Science blogger extraordinaire Tim Lambert (aka Deltoid) has called me out. I wrote:

Tierney is easily the worst science writer at any major media outlet in the country. Pretty much every energy or climate piece he writes is riddled with errors and far-right ideology, including this one.

Lambert writes that he “must, however, disagree with one of Romm’s points”:

The second sentence is correct, but what about Gregg Easterbrook?

Grist thanks its sponsors. Become one.

I do realize that Tierney cites Easterbrook as a scientific authority, so his Easterbrook number is 1, but Easterbrooks’s Easterbrook number is zero.

I cannot argue with the assertion that Gregg Edmund Easterbrook (GEE) is one of the leading anti-scientific writers. And I must agree with Wonk Room, which recently documented “Brookings Science ‘Expert’ Doesn’t Understand Basic Science.”

But first, I am going to claim victory on a technicality. GEE is not a science writer at a major media outlet (see his Wikipedia bio here). He writes on a broad variety of subjects, including football, for a broad variety of outlets. GEE is easily the worst freelance science writer published by multiple major media outlets — but that’s as far as I can go.

Tierney not only has a real science column with the NYT where he says staggeringly anti-scientific things and quotes anti-scientific organizations like CEI, but he also states his anti-scientific philosophy right on the front page of his online column, TierneyLab:

Grist thanks its sponsors. Become one.

About TierneyLab

John Tierney always wanted to be a scientist but went into journalism because its peer-review process was a great deal easier to sneak through … With your help, he’s using TierneyLab to check out new research and rethink conventional wisdom about science and society. The Lab’s work is guided by two founding principles:

  1. Just because an idea appeals to a lot of people doesn’t mean it’s wrong.
  2. But that’s a good working theory.

Huh? These “founding principles” are the clearest anti-scientific statements you will ever find by anybody claiming to be covering science (if they are supposed to be partly humorous, then he should be writing a column for the Onion, or the NYT should file his posts under “humor” not “science”). Democracy appeals to a lot of people. So does freedom. They must be wrong. Oh, wait, this is a science column. OK. Gravity appeals to a lot of people. So do thermodynamics, quantum mechanics, plate tectonics, the germ theory of disease …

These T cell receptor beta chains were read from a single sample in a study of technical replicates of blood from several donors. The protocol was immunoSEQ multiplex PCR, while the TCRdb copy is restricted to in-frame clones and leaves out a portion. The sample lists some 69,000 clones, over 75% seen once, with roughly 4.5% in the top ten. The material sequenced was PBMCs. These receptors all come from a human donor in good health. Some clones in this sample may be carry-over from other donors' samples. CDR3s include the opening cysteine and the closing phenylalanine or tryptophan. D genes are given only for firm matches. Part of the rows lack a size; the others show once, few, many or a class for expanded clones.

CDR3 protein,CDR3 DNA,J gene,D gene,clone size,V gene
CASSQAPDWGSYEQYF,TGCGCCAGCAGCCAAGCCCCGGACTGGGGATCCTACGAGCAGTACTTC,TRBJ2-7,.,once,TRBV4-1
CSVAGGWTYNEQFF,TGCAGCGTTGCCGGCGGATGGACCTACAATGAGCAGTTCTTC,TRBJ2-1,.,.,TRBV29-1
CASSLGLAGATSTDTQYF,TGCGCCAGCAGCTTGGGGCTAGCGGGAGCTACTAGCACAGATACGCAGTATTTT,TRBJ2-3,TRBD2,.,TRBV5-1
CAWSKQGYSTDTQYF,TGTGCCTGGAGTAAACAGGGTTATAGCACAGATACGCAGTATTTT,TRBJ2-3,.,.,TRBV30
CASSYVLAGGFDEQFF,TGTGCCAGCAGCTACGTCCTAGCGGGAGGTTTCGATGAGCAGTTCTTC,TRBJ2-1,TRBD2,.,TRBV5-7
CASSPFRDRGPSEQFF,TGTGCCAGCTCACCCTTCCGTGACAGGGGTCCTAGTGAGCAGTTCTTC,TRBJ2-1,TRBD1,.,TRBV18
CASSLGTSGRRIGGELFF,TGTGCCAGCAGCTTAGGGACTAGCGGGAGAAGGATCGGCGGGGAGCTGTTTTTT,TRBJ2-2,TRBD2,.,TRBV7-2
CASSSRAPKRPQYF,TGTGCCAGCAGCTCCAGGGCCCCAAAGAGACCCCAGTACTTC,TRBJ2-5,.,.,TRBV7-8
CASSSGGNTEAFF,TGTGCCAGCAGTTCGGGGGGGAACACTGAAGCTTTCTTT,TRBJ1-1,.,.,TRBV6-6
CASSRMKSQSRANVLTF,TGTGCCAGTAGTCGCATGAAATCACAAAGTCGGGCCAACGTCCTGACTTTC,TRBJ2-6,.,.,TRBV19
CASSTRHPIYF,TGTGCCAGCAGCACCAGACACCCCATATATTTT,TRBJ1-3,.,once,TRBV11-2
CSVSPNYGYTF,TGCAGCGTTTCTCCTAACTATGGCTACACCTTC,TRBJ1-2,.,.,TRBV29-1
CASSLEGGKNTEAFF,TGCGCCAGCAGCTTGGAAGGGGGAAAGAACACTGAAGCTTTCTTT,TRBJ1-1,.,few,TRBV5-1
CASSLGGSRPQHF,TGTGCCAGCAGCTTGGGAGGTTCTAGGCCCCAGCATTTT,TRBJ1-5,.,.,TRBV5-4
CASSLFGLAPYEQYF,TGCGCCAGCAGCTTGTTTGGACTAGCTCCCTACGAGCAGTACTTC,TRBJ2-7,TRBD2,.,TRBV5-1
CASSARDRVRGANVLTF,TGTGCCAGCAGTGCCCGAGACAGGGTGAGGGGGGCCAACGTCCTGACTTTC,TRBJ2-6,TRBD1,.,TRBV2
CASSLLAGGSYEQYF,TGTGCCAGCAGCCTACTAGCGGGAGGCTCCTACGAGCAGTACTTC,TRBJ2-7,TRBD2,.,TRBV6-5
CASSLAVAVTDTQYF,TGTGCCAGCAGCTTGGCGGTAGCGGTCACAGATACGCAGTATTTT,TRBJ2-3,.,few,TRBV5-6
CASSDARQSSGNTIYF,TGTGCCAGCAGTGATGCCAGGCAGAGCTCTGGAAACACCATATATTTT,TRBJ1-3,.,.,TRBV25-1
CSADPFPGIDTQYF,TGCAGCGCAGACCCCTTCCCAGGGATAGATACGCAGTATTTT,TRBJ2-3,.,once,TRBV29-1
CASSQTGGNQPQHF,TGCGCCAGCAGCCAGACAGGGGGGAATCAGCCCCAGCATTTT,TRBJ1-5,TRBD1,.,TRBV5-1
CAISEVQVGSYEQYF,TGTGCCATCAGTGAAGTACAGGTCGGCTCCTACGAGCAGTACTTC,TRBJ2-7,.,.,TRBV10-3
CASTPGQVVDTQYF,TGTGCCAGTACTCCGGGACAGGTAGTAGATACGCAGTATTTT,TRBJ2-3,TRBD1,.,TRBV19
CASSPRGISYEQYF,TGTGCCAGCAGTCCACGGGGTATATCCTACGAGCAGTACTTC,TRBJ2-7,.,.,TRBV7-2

Is Tierney covering science or just indulging in ideological, knee-jerk contrarian thinking. Couldn’t we just program a computer to write mindless pieces that attack conventional wisdom without any discrimination as to whether it is based on detailed scientific observations that support a well-developed theory?

And, I repeat, Tierney writes staggeringly anti-scientific things:

Dr. Holdren is certainly entitled to his views, but what concerns me is his tendency to conflate the science of climate change with prescriptions to cut greenhouse emissions. Even if most climate scientists agree on the anthropogenic causes of global warming, that doesn’t imply that the best way to deal with the problem is through drastic cuts in greenhouse emissions. There are other ways to cope, and there’s no “scientific consensus” on which path looks best.

In short, scientists should be seen and not heard.

As for other ways to “cope,” in the face of 5-7°C warming, 1 to 2 meters of sea-level rise plus 6 to 20 inches a decade warming by 2100, one-third the planet desertified, and a large hot, acidic dead zone where our oceans used to be — in the face of all that, we can always “cope” with prayer.

Though I’d recommend praying for science writers — and science advisers and science-based presidents — who understand the urgent need for “drastic cuts in greenhouse emissions.”

How can a science writer for a major newspaper trash Obama’s science adviser-pick for endorsing the only plausible solution to catastrophic warming — and never bother to offer his own alternative, while at the same time citing and linking to deniers, like CEI, who want to do nothing at all, or denier-eqs, like Pielke, who want to do the equivalent of nothing — a $5 a ton CO2 tax. So, no, GEE, can’t compete — Tierney is easily the worst science writer at any major media outlet in the country. I’ll go further:

As long as Tierney has a “science” column at the NYT, it cannot be considered a great newspaper.

This post was created for, a project of the Center for American Progress Action Fund.

Reader support helps sustain our work. Donate today to keep our climate news free.